The Rorschach Inkblot Test is a projective psychological test consisting of 10 inkblots printed on cards (five in black and white, five in color) created in 1921 with the publication of Psychodiagnostik by Hermann Rorschach.
Over the decades, the validity of using the test for the measurement of emotional functioning and thought disorders has been criticized, but the premise of the test remains undisputed: Even when looking at the same identical thing, different people have remarkedly different interpretations.
Remember those summer days lying in the yard with your friends and looking up at the clouds? Where one person sees a ship, one may see an animal, another one sees a castle. Each mind constructs the same image differently, and each observer sees what the mind tells it to see.
The same thing happens in the media. Where one observer sees a meeting, another sees a conspiracy plot. One may see an endorsement of western civilization, another sees a validation of white supremacy. A single word can mean many things to different people, and a person’s interpretation is largely affected by their predisposition to see what they expect to see.
And this is the crux of the problem in the media these days. Rather than have someone show us the ink blot, and let us figure out what it represents to ourselves, the media is telling us what the ink blot represents to them. It is a battle between fact and bias, and unfortunately the media consistently presents us with much more bias than fact.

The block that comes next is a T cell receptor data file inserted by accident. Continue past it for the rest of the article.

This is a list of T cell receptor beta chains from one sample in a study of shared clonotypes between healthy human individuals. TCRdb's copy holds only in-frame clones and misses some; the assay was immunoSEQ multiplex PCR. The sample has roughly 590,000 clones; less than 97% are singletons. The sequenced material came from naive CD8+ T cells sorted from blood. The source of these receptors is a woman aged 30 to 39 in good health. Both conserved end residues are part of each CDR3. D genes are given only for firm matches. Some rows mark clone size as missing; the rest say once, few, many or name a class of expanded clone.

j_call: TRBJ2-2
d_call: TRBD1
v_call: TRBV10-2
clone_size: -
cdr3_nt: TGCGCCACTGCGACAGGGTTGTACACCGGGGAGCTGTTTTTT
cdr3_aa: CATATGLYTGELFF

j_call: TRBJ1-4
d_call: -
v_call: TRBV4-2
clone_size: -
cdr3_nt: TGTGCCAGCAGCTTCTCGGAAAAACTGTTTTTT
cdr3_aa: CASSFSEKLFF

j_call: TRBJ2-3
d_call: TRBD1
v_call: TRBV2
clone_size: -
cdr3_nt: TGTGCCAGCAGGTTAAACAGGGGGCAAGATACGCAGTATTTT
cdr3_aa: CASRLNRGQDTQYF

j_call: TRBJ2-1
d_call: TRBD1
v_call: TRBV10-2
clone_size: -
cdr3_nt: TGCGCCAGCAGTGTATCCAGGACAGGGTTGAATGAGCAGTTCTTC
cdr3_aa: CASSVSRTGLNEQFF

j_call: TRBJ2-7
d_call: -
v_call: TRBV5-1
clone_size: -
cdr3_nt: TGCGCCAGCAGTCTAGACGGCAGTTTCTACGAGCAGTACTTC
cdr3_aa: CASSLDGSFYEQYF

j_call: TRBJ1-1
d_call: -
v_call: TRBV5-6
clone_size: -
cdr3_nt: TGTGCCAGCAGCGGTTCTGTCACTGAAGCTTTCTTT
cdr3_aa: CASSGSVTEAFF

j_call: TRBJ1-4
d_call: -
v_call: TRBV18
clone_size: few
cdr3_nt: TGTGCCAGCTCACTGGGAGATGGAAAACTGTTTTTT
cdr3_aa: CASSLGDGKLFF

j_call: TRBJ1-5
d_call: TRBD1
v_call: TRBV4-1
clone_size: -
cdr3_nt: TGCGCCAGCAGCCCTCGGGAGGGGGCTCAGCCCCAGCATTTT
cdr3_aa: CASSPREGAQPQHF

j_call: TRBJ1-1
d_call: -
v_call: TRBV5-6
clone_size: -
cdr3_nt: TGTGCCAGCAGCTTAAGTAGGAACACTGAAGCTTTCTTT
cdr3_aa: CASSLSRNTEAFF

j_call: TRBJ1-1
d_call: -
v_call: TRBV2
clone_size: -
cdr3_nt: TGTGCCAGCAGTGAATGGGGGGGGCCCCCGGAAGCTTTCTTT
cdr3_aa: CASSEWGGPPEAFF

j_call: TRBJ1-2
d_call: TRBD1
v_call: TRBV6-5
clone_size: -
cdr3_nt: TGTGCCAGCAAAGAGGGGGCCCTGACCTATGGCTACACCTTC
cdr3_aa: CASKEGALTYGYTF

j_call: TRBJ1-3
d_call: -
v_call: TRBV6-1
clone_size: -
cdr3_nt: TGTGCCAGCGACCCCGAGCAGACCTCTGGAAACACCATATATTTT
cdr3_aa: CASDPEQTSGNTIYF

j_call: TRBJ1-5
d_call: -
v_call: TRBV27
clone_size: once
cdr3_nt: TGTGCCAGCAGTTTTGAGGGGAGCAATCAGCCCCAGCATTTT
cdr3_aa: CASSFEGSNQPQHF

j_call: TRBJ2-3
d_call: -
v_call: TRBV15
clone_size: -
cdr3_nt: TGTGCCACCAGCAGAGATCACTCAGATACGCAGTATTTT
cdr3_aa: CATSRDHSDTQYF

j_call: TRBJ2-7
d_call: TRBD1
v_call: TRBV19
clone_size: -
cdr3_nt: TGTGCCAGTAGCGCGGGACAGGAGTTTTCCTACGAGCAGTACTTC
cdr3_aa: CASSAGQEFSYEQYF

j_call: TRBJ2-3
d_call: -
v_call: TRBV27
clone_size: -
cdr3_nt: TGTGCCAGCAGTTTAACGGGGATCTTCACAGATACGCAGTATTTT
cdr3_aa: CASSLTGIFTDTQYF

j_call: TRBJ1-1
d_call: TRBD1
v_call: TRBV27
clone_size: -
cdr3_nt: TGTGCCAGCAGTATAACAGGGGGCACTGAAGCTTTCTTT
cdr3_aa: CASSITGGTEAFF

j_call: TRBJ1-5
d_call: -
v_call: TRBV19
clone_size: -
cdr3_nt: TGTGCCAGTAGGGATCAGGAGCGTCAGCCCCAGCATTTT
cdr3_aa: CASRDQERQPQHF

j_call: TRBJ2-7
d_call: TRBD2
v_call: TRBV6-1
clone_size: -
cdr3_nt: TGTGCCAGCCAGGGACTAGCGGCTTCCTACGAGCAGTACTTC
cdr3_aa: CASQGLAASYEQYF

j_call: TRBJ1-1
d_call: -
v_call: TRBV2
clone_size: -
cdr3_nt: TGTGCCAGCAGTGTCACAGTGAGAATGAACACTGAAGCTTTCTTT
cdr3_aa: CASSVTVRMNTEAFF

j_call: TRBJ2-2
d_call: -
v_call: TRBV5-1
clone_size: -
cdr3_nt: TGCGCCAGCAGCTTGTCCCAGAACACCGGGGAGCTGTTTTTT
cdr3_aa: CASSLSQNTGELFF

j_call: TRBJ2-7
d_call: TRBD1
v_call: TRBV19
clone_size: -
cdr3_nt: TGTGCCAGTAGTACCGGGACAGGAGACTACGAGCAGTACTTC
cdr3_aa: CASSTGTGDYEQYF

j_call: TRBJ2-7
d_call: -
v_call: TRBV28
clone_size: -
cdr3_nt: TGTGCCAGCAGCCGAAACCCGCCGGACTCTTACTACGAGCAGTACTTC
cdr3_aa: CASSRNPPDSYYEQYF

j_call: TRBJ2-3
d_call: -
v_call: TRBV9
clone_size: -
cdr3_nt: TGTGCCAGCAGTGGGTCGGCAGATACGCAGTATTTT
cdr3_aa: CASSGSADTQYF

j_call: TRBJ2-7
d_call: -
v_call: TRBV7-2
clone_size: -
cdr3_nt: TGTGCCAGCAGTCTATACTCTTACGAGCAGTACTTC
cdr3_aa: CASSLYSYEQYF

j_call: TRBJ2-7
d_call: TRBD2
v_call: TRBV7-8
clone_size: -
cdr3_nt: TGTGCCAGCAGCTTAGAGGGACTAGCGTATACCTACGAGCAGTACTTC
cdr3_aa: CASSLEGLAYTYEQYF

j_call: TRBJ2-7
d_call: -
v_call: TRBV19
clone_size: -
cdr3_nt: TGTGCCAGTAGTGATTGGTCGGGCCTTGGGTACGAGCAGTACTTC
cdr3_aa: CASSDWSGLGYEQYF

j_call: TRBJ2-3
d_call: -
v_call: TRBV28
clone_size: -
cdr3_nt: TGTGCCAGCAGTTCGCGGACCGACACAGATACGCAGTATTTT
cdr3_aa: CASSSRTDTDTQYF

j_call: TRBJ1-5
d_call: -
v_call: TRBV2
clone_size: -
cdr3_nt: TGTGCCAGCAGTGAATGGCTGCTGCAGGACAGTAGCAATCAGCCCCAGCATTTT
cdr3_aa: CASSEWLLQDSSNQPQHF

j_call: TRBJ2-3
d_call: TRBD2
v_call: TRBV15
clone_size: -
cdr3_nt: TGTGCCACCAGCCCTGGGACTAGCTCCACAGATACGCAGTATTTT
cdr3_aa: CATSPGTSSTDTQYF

The publication of Donald Trump Jr.’s email exchange concerning the meeting with a lawyer from Russia is a great example of the media’s Rorschach treatment of fact. While the plain text of the emails is there for all to see, some pundits see treasonous collusion, others can’t see any “there” there.
It would be refreshing if the media would just show us something, and stop telling us what we are seeing. Let us believe our own “lying eyes” rather than what you think it is.
As an aside, does anyone really think that the U.S. government never had a preference for a particular candidate in a foreign election?